for National Geographic News
The skeletons of two dozen children killed in an ancient mass sacrifice have been found in a tomb at a construction site in Mexico.
The find reveals new details about the ancient Toltec civilization and adds to an ongoing debate over ritualistic killing in historic Mesoamerica.
Construction crews unearthed the burial chamber this spring near the town of Tula, the ancient Toltec capital, 50 miles (80 kilometers) north of Mexico City (see Mexico map).
The chamber contained 24 skeletons of children believed to have been sacrificed between A.D. 950 and 1150, according to Luis Gamboa, an archaeologist at Mexico's National Institute of Anthropology and History.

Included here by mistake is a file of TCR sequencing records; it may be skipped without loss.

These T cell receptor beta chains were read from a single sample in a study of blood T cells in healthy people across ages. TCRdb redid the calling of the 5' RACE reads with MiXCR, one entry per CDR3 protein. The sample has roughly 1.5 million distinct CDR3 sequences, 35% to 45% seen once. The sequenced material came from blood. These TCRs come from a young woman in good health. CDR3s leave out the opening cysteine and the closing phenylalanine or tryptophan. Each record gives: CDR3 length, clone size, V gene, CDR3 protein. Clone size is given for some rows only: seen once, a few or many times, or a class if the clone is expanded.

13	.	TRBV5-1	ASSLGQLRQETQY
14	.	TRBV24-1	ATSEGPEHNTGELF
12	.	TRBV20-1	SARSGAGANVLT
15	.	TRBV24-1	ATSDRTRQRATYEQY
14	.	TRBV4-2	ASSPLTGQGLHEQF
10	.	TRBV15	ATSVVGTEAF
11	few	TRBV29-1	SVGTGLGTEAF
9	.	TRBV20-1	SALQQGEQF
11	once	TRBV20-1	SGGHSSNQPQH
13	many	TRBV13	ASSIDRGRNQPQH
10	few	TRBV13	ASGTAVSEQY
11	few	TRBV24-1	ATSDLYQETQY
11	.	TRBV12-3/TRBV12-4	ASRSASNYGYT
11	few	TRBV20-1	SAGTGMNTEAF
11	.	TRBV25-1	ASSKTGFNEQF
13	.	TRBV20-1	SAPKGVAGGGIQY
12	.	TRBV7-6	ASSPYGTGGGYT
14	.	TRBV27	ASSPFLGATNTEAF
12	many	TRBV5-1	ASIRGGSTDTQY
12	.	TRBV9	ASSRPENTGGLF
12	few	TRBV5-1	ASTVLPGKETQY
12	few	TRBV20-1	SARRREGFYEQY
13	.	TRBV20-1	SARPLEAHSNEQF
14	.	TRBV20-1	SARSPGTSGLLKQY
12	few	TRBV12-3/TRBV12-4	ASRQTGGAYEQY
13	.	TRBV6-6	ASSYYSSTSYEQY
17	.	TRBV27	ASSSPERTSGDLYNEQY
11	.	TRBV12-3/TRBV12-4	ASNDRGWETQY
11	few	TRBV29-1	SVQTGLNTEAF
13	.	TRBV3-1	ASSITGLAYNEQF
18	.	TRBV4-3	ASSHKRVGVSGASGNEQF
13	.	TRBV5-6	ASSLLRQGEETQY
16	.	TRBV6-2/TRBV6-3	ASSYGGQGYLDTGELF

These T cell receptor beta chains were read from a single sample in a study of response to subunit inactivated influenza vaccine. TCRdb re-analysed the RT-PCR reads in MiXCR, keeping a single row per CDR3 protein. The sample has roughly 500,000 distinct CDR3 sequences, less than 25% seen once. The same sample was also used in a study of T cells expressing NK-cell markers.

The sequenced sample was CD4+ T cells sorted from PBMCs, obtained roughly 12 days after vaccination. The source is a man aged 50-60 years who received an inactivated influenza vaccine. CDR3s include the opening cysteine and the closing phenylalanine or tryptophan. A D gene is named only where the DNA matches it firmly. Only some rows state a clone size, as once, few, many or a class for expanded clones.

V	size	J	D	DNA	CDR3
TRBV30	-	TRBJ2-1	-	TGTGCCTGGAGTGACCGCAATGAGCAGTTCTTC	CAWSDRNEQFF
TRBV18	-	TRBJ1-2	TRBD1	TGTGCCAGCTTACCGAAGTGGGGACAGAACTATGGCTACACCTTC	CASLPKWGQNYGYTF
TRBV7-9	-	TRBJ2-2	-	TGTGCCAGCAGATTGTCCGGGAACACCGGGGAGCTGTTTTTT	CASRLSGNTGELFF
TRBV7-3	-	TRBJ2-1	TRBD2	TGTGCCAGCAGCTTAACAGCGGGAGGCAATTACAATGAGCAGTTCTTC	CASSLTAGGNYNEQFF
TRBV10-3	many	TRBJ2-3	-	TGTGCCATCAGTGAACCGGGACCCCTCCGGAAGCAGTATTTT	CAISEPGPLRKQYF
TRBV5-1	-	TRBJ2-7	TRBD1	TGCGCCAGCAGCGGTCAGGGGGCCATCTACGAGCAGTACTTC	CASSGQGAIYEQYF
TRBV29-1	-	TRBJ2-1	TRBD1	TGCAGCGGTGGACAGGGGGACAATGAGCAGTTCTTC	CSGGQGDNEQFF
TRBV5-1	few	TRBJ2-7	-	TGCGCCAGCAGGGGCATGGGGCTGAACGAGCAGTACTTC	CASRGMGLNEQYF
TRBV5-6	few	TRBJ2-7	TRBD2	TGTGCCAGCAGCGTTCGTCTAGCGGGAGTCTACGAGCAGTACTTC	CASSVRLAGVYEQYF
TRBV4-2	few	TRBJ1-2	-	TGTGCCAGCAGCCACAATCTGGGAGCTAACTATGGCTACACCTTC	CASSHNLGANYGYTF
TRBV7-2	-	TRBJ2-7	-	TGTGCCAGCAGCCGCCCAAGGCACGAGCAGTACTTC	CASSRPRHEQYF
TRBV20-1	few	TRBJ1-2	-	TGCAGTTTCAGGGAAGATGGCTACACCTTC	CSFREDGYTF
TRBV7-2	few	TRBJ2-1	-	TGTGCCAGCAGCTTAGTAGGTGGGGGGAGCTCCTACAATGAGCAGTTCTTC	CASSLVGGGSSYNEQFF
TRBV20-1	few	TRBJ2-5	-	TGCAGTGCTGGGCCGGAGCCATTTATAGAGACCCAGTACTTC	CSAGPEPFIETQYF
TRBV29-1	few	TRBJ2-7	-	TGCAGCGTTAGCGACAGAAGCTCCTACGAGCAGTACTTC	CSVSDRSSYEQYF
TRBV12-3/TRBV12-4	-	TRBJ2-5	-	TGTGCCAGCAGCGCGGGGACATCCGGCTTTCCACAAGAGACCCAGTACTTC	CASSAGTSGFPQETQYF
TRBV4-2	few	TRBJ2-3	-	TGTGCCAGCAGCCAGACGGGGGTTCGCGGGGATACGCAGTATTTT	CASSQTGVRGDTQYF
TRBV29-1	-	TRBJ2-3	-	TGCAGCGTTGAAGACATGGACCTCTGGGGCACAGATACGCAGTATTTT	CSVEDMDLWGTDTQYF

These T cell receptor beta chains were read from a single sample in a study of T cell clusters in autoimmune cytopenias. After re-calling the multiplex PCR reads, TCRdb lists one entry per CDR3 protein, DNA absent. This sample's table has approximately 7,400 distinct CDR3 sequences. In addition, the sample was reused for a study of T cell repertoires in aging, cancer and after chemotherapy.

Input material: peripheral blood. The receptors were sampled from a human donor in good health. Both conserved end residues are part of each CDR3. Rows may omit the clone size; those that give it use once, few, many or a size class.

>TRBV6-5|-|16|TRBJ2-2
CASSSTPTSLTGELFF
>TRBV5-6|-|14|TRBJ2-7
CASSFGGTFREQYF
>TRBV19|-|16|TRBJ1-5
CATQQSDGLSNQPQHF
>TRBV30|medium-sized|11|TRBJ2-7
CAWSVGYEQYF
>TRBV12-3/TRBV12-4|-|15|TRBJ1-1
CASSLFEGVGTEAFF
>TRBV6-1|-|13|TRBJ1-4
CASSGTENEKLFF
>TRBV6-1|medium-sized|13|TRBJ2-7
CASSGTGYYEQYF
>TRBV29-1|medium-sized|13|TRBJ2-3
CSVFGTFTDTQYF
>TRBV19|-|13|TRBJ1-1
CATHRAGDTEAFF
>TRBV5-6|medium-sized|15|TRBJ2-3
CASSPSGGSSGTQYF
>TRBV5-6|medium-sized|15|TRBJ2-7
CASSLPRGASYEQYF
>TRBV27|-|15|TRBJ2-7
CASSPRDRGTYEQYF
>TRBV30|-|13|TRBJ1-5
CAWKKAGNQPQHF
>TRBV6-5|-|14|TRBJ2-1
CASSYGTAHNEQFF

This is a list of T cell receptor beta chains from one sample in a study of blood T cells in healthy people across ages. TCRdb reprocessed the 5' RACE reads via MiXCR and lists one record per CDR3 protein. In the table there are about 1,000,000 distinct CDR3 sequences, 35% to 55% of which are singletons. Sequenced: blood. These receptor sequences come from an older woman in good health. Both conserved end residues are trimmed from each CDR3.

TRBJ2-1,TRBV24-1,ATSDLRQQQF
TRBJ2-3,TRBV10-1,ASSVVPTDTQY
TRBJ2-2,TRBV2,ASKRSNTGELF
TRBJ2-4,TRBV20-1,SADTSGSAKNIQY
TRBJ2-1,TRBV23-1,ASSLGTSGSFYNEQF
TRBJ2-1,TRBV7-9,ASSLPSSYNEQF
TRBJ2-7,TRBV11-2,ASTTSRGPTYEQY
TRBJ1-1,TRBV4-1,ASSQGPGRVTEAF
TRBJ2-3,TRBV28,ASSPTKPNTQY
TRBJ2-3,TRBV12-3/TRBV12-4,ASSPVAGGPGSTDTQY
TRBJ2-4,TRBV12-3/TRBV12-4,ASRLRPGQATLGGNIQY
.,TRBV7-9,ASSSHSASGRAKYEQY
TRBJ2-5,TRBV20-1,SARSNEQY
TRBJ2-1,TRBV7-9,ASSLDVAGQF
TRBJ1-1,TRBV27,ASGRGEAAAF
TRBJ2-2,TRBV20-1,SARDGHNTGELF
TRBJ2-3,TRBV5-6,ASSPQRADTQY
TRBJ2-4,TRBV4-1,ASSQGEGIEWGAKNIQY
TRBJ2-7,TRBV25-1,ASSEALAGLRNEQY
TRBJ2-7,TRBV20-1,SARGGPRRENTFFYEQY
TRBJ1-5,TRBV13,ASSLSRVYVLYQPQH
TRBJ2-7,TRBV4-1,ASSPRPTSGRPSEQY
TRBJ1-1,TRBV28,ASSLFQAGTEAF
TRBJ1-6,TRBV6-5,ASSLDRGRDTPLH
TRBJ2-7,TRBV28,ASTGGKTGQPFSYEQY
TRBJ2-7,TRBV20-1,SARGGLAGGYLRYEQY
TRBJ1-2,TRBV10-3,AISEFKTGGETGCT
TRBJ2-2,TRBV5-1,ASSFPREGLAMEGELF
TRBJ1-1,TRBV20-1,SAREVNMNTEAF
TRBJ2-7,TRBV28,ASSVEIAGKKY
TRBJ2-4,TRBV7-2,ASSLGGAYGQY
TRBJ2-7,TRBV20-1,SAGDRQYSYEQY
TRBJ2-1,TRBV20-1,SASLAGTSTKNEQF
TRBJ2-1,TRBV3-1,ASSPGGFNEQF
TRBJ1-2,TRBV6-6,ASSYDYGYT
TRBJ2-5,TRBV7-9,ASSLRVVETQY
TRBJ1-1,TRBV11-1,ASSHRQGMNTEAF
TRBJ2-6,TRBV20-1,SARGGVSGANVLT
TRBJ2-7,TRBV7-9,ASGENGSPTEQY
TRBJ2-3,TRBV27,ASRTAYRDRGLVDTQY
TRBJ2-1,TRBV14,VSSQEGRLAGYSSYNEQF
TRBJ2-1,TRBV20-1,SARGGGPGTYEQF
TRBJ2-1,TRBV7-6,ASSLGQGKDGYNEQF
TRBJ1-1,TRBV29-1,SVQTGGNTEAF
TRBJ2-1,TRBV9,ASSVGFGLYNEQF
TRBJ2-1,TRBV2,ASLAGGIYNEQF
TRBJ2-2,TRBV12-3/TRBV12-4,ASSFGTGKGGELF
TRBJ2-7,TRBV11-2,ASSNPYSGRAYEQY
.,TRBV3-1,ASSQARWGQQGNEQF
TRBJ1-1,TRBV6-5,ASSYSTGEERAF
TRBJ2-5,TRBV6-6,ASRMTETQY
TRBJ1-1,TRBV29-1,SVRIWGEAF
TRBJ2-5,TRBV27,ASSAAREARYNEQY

All but one of the children were between 5 to 15 years of age, and they were likely killed as an offering to the Toltec rain god Tlaloc, Gamboa said.
The Toltec, a pre-Aztec civilization that thrived from the 10th to 12th centuries, had not been previously thought to have sacrificed children.
But the ritualistic placement of the skeletons, cut marks on bones, and the presence of a figurine of Tlaloc led Gamboa to conclude the children had been sacrificed to bring rain.
"To try and explain why there are 24 bodies grouped in the same place, well, the only way is to think that there was a human sacrifice," Gamboa told the Reuters news agency.
"You can see evidence of incisions, which make us think they possibly used sharp-edged instruments to decapitate them."
The skeletons were each found in a seated position looking east to face the sunrise, Gamboa said.
Several artifacts were also found around the bodies, some of which suggest that the children had been brought in from another region, he added.
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